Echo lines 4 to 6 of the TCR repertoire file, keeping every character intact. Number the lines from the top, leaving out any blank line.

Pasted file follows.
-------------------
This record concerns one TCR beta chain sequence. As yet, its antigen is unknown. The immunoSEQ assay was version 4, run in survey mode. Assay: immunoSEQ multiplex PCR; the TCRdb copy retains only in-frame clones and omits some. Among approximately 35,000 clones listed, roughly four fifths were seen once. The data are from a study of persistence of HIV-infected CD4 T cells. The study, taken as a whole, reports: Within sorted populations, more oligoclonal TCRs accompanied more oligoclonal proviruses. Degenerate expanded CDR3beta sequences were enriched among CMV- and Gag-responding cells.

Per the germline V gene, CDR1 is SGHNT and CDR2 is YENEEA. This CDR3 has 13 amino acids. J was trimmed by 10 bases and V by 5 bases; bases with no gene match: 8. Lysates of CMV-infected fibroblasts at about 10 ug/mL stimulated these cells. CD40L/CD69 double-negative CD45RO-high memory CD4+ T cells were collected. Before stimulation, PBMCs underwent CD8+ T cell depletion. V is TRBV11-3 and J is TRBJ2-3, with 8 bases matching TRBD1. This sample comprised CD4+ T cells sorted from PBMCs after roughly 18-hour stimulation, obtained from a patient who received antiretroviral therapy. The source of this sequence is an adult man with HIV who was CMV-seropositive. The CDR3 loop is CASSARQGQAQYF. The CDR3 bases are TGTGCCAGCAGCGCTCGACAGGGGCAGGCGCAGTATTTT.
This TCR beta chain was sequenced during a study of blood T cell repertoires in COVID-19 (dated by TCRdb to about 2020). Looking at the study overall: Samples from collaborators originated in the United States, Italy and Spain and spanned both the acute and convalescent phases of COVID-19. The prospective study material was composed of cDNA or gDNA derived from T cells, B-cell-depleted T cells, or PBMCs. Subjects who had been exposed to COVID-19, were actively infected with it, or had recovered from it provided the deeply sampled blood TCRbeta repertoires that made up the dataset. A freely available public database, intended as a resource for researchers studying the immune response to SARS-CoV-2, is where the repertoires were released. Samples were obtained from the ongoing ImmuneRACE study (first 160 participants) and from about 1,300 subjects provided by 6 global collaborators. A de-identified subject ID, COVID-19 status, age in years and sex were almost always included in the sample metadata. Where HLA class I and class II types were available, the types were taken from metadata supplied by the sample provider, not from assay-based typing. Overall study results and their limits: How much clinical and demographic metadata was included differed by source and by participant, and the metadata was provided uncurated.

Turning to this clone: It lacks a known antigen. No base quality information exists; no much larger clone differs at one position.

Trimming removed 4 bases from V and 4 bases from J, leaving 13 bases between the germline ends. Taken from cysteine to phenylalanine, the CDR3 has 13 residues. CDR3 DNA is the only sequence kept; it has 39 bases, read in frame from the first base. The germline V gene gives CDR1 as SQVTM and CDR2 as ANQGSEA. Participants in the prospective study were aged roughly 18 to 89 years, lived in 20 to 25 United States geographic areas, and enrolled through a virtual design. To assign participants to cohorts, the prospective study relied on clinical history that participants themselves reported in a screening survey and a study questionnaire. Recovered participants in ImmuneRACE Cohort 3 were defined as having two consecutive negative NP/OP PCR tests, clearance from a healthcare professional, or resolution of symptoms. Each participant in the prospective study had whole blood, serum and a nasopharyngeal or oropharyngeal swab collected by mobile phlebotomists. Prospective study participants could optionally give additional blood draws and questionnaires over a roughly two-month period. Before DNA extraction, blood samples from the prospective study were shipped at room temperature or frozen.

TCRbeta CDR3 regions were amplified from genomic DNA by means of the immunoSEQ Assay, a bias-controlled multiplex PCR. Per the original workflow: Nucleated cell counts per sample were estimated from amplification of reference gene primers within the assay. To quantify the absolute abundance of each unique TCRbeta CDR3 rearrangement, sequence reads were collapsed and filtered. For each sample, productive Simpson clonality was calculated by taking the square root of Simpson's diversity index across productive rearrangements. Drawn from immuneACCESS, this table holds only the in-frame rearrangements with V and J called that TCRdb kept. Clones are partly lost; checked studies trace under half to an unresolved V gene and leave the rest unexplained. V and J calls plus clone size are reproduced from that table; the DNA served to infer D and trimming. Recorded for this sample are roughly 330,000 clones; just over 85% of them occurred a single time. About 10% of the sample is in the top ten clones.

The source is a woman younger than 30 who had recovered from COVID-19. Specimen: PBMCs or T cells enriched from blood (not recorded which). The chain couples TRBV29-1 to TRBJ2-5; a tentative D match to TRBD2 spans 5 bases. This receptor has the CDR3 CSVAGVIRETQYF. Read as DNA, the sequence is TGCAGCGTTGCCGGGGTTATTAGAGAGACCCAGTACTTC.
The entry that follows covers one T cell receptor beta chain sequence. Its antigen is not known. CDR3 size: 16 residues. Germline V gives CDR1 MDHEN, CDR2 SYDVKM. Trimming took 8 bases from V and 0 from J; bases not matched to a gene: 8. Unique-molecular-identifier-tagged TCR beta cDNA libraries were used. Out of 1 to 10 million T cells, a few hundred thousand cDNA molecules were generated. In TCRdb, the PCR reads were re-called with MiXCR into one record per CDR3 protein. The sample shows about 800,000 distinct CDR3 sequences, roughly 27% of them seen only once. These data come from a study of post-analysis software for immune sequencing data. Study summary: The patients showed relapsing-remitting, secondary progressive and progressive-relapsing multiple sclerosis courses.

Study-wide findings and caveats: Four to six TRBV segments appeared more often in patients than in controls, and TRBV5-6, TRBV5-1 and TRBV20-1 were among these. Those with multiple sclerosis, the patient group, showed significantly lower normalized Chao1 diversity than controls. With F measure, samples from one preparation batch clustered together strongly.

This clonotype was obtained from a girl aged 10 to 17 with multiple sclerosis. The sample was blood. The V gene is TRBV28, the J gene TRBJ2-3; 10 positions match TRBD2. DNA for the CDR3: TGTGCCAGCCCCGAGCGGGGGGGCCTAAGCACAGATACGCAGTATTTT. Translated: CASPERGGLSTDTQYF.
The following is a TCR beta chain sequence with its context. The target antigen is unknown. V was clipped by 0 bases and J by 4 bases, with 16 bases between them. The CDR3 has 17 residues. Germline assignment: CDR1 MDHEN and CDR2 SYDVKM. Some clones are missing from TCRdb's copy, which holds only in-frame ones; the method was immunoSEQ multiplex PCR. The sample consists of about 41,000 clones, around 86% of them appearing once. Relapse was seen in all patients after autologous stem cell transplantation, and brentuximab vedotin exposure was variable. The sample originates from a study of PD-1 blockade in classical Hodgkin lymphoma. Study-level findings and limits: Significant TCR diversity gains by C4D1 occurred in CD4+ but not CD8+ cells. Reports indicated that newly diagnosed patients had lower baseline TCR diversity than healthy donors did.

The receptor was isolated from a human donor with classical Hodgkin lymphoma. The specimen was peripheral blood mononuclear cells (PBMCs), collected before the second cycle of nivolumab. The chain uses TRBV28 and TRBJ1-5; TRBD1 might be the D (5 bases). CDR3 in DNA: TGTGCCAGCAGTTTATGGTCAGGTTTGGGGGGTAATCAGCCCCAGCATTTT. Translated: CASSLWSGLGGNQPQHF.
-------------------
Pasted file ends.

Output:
Turning to this clone: It lacks a known antigen. No base quality information exists; no much larger clone differs at one position.

Trimming removed 4 bases from V and 4 bases from J, leaving 13 bases between the germline ends. Taken from cysteine to phenylalanine, the CDR3 has 13 residues. CDR3 DNA is the only sequence kept; it has 39 bases, read in frame from the first base. The germline V gene gives CDR1 as SQVTM and CDR2 as ANQGSEA. Participants in the prospective study were aged roughly 18 to 89 years, lived in 20 to 25 United States geographic areas, and enrolled through a virtual design. To assign participants to cohorts, the prospective study relied on clinical history that participants themselves reported in a screening survey and a study questionnaire. Recovered participants in ImmuneRACE Cohort 3 were defined as having two consecutive negative NP/OP PCR tests, clearance from a healthcare professional, or resolution of symptoms. Each participant in the prospective study had whole blood, serum and a nasopharyngeal or oropharyngeal swab collected by mobile phlebotomists. Prospective study participants could optionally give additional blood draws and questionnaires over a roughly two-month period. Before DNA extraction, blood samples from the prospective study were shipped at room temperature or frozen.

TCRbeta CDR3 regions were amplified from genomic DNA by means of the immunoSEQ Assay, a bias-controlled multiplex PCR. Per the original workflow: Nucleated cell counts per sample were estimated from amplification of reference gene primers within the assay. To quantify the absolute abundance of each unique TCRbeta CDR3 rearrangement, sequence reads were collapsed and filtered. For each sample, productive Simpson clonality was calculated by taking the square root of Simpson's diversity index across productive rearrangements. Drawn from immuneACCESS, this table holds only the in-frame rearrangements with V and J called that TCRdb kept. Clones are partly lost; checked studies trace under half to an unresolved V gene and leave the rest unexplained. V and J calls plus clone size are reproduced from that table; the DNA served to infer D and trimming. Recorded for this sample are roughly 330,000 clones; just over 85% of them occurred a single time. About 10% of the sample is in the top ten clones.